“I never feel good enough,” my classmate said. “I always feel like my friends are doing more impressive things than I am. No matter what I do, I always feel inadequate.”
It was the last session of class for the semester, and the tone had become intimate and confessional. The professor nodded. “Okay. Who else feels that way?”
I raised my hand and timidly looked around me. The class was mostly women, including ones I greatly admired – women I had compared myself to before raising my hand. Every single hand was raised.
At that moment, I felt both huge relief and deep sadness. Relief in realizing that I wasn’t alone, and sadness that so many others must feel the same overwhelming pressures that I did to meet an unreachable standard.
The second semester of my junior year, coming back from a semester abroad and feeling isolated, I found myself caught in a spiral of self-doubt and self-blame. I was overwhelmed by the feeling that, despite my internships, past leadership positions, and an impressive GPA, I had already failed myself.
I felt worthless. The self-confidence I had carried without a second thought, back home in high school when I was a big fish in a little pond, crumbled. Any accomplishments I made quickly seemed trivial compared to what everyone else was doing. If I were good enough, I would be the president of some organization, preferably one I had started myself. I would have my academic work published. I would have a Facebook-photogenic group of friends who went out together every night and did fun, cultural things on Sunday afternoons in the spring. I would run half-marathons. I would be working too hard to get enough sleep, but it wouldn’t matter because of how engaged and passionate I would be.
I tried to ignore the feeling and make it go away. But that just made me feel worse, because of course it didn’t go away. It made me unmotivated, unable to command the energy to take on new projects, and so I hated myself for sleeping eight hours a night and numbly watching TV instead of “being productive.” Some nights, the despair went so deep that it was all I could do to call my mother at two AM, sobbing without a reason – sitting on the cold tiles on the bathroom floor with the door shut, so my roommate wouldn’t know. By the time I realized there was a word for what I was feeling – depression – the semester was over and it was time to pack up.
Only too late did I find out how many people feel this way, even though no one talks about it. It shocked me to realize that I wasn’t the only one going through this, that even the peers I admired most felt inadequate, that the façade I measured myself against ruthlessly and mercilessly didn’t actually exist. In real life and on the internet, we’re plagued by the Facebook effect. Everyone’s accomplishments are public but their insecurities are invisible. It creates a vicious cycle. We are all fueled by each other’s successes, trying to race against a receding horizon we cannot reach, which just makes us feel less worthy.
It seems as though this internal, destructive drive towards perfection is more of a female phenomenon. Granted, maybe it’s because I’ve mostly spoken with women about it, and this isn’t to say that men on this campus don’t suffer from anxiety, depression, and the overwhelming pressure to achieve, because they do. But it’s women who are taught to be pleasers from day one, and it’s women who somehow are never able to say no. Courtney Martin captures this in her book, Perfect Girls, Starving Daughters, in a quote that gave me chills the first time I read it:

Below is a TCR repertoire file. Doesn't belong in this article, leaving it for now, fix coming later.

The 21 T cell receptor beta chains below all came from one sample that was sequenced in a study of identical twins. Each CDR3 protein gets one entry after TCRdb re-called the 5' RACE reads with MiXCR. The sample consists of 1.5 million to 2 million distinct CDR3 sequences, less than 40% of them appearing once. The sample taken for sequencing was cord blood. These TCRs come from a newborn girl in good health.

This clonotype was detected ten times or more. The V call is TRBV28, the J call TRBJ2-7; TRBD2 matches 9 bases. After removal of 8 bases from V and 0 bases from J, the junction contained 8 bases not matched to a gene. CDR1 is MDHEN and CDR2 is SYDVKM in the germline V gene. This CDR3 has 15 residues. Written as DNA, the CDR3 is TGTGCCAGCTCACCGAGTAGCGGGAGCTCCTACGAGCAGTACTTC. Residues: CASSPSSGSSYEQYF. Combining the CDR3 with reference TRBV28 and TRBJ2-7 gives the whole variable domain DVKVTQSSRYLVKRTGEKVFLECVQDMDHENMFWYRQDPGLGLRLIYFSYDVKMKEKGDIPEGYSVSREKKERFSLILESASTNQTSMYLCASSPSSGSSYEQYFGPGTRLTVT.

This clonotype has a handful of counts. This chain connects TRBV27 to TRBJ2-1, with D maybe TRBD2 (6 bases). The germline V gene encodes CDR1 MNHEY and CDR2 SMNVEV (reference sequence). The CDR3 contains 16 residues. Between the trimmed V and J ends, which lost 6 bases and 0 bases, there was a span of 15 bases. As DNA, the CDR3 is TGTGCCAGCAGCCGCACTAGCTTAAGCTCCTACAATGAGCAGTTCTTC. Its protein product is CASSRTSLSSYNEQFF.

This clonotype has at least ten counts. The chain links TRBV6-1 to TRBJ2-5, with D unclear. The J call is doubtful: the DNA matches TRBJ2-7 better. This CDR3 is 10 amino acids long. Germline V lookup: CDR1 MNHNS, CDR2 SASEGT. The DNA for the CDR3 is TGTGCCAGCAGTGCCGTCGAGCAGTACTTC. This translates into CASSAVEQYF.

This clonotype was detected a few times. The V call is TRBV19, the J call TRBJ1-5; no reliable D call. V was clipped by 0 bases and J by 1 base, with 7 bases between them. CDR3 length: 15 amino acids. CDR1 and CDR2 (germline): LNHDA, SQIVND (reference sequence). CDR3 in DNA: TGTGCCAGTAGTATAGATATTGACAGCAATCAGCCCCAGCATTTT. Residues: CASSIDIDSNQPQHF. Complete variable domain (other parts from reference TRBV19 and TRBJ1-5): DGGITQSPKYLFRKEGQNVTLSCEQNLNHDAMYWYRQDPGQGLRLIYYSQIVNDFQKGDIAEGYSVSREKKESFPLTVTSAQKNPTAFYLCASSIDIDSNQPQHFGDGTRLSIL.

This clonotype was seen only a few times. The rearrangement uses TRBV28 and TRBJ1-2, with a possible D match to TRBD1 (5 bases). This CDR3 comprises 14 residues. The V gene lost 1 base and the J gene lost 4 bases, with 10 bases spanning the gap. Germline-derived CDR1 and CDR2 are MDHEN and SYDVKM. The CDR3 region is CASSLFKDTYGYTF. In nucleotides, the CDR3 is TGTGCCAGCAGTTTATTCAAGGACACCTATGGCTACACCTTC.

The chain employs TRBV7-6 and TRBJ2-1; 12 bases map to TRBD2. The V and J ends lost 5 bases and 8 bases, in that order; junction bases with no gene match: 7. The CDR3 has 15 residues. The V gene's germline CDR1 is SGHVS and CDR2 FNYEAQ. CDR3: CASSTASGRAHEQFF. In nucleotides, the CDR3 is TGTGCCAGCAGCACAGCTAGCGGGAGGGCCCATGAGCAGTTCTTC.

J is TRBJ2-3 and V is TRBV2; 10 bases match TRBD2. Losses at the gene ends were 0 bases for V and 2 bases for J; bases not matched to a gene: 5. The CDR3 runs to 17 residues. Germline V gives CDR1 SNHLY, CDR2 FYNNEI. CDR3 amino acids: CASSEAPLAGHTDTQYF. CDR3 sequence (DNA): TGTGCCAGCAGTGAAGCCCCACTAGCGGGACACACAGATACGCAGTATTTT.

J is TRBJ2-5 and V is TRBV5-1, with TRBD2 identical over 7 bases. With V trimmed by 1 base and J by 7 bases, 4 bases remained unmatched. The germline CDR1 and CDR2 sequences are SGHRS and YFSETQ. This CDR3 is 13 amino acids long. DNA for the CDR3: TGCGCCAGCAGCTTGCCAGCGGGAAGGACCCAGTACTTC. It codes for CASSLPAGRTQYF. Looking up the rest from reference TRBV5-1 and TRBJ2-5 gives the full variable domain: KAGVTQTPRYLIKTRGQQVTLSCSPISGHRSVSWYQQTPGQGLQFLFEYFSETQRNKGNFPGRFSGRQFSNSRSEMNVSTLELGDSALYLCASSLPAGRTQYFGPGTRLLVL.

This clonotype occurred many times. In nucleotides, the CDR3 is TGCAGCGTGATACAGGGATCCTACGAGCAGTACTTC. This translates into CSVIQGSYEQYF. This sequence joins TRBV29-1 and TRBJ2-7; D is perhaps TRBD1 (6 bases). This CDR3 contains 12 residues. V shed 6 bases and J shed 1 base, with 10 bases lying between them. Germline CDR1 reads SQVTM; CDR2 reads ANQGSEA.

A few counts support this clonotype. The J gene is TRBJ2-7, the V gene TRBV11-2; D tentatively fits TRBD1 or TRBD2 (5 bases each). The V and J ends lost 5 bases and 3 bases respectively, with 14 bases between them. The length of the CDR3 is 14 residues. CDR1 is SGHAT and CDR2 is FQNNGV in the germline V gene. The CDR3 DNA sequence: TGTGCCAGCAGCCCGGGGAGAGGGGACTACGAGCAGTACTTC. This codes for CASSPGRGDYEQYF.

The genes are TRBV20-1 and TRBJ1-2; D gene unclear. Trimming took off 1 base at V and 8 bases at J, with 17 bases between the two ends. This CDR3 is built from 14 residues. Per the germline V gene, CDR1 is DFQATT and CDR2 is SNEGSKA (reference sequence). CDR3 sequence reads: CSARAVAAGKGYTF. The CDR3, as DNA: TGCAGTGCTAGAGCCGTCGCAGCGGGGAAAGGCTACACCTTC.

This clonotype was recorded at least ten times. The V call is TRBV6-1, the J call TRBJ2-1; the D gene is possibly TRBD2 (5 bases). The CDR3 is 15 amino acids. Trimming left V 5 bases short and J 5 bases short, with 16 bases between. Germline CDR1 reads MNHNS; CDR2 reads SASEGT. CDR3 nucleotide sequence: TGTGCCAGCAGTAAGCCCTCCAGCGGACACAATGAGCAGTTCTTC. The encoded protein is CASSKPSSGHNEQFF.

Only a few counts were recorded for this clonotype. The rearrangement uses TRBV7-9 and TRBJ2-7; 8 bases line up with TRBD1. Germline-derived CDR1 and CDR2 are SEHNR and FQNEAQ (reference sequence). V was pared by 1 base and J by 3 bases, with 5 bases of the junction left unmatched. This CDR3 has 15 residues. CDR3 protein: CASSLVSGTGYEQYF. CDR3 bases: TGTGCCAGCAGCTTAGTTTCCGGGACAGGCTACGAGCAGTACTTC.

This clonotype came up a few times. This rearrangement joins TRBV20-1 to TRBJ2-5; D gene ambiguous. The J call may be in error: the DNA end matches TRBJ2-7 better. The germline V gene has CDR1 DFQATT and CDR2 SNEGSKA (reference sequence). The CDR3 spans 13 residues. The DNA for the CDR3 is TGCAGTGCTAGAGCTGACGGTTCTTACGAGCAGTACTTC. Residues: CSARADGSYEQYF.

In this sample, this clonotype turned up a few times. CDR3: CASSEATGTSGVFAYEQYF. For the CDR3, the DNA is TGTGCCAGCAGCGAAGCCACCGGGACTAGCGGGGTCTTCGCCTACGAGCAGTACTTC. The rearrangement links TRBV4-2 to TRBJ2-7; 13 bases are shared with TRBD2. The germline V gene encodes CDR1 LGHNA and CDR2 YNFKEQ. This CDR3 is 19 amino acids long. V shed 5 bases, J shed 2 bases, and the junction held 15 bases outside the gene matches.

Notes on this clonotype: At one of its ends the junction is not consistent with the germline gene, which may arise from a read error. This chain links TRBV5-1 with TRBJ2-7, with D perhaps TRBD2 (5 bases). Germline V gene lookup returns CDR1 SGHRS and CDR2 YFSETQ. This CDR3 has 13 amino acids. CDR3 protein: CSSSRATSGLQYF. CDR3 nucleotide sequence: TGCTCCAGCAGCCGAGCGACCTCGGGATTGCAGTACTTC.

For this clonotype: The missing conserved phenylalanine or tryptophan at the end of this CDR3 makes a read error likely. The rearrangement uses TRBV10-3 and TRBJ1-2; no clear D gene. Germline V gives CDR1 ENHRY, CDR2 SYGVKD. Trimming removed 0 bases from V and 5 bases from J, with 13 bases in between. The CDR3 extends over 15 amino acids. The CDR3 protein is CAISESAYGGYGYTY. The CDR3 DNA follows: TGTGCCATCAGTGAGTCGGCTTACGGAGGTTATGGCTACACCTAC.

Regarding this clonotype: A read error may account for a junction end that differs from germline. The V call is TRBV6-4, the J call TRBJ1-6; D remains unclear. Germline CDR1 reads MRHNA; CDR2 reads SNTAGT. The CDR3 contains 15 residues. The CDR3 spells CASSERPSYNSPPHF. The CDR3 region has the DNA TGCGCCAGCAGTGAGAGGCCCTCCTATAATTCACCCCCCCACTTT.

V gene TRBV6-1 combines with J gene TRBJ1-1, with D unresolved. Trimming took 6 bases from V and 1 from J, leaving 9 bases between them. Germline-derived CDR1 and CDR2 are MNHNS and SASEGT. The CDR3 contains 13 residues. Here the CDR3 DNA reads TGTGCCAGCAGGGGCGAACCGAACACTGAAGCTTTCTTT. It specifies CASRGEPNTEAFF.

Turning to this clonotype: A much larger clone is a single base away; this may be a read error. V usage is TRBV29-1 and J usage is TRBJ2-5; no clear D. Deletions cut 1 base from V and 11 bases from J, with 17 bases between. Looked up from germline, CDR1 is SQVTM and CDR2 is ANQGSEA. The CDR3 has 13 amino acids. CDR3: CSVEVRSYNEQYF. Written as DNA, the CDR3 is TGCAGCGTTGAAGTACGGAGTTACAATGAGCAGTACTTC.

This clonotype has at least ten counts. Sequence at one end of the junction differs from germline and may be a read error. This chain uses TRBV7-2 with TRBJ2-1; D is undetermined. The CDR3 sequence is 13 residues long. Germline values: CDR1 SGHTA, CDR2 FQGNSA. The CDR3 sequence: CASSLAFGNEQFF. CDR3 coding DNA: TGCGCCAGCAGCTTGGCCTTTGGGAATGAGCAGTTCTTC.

We are the girls with anxiety disorders, filled appointment books, five-year plans. We take ourselves very, very seriously. We are the peacemakers, the do-gooders, the givers, the savers. We are on time, overly prepared, well read, and witty, intellectually curious, always moving…We pride ourselves on getting as little sleep as possible and thrive on self-deprivation…We are relentless, judgmental with ourselves, and forgiving to others…We are the daughters of the feminists who said “You can be anything” and we heard “You have to be everything.”
Speaking to more women on campus, I’ve realized how closely their experiences mirror mine. Yes, we understand that people need to take time for self-care – to sleep, eat well, take time for themselves to relax when the stress is too high – but that’s something other people need to do, not us. If we were as strong as we pushed ourselves to be, we could keep going. Instead, we drink too much and walk home from yet another guy’s house in the morning.* We hope no one notices how many meals we skip or how much time we spend at the gym. But we still don’t live up to the standard, and it doesn’t make us feel better about ourselves.
We need help, but we don’t know how to ask. The reason I never asked my friends for help wasn’t because I was afraid they would say no. I do think that we want to care for each other, and the spirit of community service extends to those closest to us. That wasn’t it. It was because I didn’t feel I could ask, when they all were so busy with such impressive, important things. I didn’t want to be a drag or a buzz kill, and I didn’t want them to think I couldn’t handle the pressure.
We need to talk about this. It’s hard to ask for help because that means we have failed at the basic goal we have aspired to for years – self-sufficient, effortless perfection. Asking for help, and accepting that it is okay to do so, means rejecting that framework entirely, and accepting that we can be valuable people, worthy of love and friendship, even if we didn’t score the internship or win the election or get the A. It’s incredibly hard to do, and I wrestle with it every day.
We are already accomplished and compassionate social justice leaders – we know how to be kind to others. We need to be kinder to ourselves.
*This is not to say that drinking alcohol or having casual sex is inherently bad or unhealthy. Personal context is key.